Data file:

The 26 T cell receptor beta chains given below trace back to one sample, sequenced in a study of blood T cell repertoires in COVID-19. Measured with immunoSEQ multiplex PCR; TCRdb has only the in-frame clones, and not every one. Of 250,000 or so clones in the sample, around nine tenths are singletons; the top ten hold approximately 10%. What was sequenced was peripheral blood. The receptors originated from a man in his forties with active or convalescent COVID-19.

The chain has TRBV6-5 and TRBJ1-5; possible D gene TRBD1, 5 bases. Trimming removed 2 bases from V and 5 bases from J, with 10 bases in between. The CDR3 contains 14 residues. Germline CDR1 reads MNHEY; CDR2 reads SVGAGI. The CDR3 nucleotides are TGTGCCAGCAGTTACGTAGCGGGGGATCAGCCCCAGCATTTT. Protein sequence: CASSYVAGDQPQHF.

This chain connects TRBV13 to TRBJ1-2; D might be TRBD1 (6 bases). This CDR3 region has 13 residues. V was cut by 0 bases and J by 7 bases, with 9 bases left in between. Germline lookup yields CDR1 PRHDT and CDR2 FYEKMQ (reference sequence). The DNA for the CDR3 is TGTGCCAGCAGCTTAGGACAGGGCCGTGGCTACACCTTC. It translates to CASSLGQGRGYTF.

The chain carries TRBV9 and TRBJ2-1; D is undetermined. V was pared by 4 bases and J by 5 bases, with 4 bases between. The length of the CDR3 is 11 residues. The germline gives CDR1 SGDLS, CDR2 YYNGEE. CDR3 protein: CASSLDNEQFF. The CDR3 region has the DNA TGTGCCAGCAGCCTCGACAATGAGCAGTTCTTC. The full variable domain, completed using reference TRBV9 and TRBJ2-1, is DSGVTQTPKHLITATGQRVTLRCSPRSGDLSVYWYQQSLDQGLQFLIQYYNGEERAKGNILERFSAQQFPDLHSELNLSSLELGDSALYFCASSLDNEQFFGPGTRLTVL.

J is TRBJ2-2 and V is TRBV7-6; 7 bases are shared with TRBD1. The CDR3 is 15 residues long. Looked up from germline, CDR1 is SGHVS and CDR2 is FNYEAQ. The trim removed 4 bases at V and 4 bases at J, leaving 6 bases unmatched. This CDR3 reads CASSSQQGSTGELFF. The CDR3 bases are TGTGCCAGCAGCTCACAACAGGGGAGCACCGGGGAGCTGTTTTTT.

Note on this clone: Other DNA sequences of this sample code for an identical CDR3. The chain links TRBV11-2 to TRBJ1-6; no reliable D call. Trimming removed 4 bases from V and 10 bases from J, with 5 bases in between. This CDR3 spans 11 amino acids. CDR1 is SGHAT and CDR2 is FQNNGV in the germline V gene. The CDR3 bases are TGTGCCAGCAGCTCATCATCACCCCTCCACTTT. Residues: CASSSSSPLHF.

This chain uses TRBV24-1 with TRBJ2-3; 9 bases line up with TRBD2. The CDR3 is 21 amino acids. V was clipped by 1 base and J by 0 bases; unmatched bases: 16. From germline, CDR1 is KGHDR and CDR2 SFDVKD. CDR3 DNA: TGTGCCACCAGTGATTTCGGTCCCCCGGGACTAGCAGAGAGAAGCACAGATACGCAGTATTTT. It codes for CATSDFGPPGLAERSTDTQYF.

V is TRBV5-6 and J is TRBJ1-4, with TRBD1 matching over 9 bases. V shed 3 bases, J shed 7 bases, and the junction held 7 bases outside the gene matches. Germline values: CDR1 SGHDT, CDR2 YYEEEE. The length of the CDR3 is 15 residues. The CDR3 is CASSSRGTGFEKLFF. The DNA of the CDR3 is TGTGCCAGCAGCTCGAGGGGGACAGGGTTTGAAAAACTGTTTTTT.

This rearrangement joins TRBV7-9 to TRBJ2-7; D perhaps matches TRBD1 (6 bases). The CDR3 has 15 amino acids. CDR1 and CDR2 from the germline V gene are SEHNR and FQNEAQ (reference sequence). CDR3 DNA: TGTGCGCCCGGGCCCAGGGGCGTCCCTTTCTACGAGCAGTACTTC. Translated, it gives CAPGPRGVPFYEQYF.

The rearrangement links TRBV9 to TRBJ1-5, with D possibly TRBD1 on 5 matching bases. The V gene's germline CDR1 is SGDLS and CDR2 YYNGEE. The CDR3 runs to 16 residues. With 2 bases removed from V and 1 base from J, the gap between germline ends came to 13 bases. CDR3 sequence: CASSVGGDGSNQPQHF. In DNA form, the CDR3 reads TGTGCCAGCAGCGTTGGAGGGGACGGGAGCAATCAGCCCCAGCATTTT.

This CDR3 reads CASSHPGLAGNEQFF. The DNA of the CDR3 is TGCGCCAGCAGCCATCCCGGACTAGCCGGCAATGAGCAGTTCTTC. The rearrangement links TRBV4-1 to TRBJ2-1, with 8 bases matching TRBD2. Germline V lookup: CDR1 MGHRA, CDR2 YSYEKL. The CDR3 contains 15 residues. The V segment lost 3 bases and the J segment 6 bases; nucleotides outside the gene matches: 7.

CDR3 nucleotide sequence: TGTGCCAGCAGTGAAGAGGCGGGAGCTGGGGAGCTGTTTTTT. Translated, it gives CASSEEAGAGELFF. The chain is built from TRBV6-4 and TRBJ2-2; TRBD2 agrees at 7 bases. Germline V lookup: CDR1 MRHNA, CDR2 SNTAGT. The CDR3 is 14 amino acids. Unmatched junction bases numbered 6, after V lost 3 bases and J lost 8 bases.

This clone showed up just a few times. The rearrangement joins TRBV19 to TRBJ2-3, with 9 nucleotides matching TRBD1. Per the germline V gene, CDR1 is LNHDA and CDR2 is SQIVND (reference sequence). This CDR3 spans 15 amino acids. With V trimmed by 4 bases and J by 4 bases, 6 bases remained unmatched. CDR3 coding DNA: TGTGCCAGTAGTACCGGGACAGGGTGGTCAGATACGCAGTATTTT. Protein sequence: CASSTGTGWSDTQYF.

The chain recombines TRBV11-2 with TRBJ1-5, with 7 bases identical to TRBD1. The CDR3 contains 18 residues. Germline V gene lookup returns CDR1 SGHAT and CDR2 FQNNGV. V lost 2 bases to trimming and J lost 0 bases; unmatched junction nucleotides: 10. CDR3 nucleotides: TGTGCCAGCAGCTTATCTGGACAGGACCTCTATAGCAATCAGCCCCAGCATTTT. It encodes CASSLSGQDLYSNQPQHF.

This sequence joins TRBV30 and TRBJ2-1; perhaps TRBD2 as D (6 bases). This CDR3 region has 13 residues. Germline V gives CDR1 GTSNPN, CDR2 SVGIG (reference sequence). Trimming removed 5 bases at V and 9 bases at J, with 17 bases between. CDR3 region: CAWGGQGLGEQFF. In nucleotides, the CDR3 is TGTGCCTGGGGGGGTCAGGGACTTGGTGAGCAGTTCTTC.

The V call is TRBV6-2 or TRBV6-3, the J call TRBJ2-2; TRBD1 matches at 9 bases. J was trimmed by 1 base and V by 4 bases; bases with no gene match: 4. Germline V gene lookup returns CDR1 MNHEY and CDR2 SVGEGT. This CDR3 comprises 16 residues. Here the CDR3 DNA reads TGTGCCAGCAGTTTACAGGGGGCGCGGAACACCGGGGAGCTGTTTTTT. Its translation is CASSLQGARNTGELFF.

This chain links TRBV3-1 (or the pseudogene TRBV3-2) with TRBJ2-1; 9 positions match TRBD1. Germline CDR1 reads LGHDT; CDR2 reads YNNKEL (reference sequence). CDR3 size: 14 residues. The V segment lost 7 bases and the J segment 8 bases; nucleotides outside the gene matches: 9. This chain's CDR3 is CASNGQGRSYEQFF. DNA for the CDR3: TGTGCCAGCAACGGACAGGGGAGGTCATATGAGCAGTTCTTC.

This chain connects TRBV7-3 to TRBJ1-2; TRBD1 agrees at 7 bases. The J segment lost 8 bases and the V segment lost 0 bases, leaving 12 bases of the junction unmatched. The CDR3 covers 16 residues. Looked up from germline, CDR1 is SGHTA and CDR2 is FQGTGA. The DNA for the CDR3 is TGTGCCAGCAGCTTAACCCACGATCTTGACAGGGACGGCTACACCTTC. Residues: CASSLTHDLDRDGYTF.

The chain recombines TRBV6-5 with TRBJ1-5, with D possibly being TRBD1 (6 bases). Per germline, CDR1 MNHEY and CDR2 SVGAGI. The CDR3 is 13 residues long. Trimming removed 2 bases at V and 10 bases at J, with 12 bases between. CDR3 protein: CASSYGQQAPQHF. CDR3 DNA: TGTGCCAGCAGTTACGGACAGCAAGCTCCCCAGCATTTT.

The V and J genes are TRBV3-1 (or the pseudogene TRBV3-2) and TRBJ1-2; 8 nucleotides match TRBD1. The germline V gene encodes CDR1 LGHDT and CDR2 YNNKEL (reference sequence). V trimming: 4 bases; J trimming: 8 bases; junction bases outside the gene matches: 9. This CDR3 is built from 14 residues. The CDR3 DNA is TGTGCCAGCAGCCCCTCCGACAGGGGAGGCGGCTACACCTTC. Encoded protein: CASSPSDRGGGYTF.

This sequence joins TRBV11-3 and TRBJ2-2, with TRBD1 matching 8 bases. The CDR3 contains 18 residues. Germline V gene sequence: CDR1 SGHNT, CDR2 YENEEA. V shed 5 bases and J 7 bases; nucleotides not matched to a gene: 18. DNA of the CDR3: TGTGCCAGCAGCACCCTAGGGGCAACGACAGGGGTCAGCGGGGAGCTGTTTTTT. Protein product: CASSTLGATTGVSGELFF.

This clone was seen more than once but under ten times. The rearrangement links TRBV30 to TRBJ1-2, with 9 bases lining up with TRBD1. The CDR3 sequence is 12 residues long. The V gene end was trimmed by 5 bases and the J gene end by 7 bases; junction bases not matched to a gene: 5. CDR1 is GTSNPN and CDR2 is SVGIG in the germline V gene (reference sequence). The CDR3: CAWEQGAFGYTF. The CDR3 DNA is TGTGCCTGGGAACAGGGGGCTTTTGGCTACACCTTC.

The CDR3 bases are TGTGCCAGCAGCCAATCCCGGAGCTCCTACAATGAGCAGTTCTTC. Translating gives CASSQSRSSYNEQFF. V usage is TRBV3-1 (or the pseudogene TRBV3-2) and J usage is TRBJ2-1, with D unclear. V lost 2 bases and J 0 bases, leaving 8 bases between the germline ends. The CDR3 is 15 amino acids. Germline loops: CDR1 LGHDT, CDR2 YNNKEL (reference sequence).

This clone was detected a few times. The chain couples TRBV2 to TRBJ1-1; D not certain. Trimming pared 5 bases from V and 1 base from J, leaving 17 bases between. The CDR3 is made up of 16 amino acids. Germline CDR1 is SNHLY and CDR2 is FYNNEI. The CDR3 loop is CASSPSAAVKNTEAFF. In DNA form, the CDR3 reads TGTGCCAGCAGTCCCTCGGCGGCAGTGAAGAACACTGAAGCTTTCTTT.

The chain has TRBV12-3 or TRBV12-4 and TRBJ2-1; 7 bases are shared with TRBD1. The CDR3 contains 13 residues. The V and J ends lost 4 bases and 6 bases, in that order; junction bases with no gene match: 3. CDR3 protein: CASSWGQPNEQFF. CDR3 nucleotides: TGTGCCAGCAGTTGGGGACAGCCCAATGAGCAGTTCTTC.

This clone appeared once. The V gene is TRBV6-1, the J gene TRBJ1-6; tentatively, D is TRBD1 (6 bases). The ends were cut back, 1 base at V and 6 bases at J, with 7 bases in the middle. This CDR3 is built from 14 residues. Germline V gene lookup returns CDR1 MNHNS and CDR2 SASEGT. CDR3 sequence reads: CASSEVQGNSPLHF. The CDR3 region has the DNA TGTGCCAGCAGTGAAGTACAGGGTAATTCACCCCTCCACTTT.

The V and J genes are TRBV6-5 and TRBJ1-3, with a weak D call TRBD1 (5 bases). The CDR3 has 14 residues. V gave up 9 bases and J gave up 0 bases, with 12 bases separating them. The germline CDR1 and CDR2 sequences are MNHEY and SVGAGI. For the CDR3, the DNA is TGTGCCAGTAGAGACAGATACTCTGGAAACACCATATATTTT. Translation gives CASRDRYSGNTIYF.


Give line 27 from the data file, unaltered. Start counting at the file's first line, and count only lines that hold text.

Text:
The V and J genes are TRBV6-5 and TRBJ1-3, with a weak D call TRBD1 (5 bases). The CDR3 has 14 residues. V gave up 9 bases and J gave up 0 bases, with 12 bases separating them. The germline CDR1 and CDR2 sequences are MNHEY and SVGAGI. For the CDR3, the DNA is TGTGCCAGTAGAGACAGATACTCTGGAAACACCATATATTTT. Translation gives CASRDRYSGNTIYF.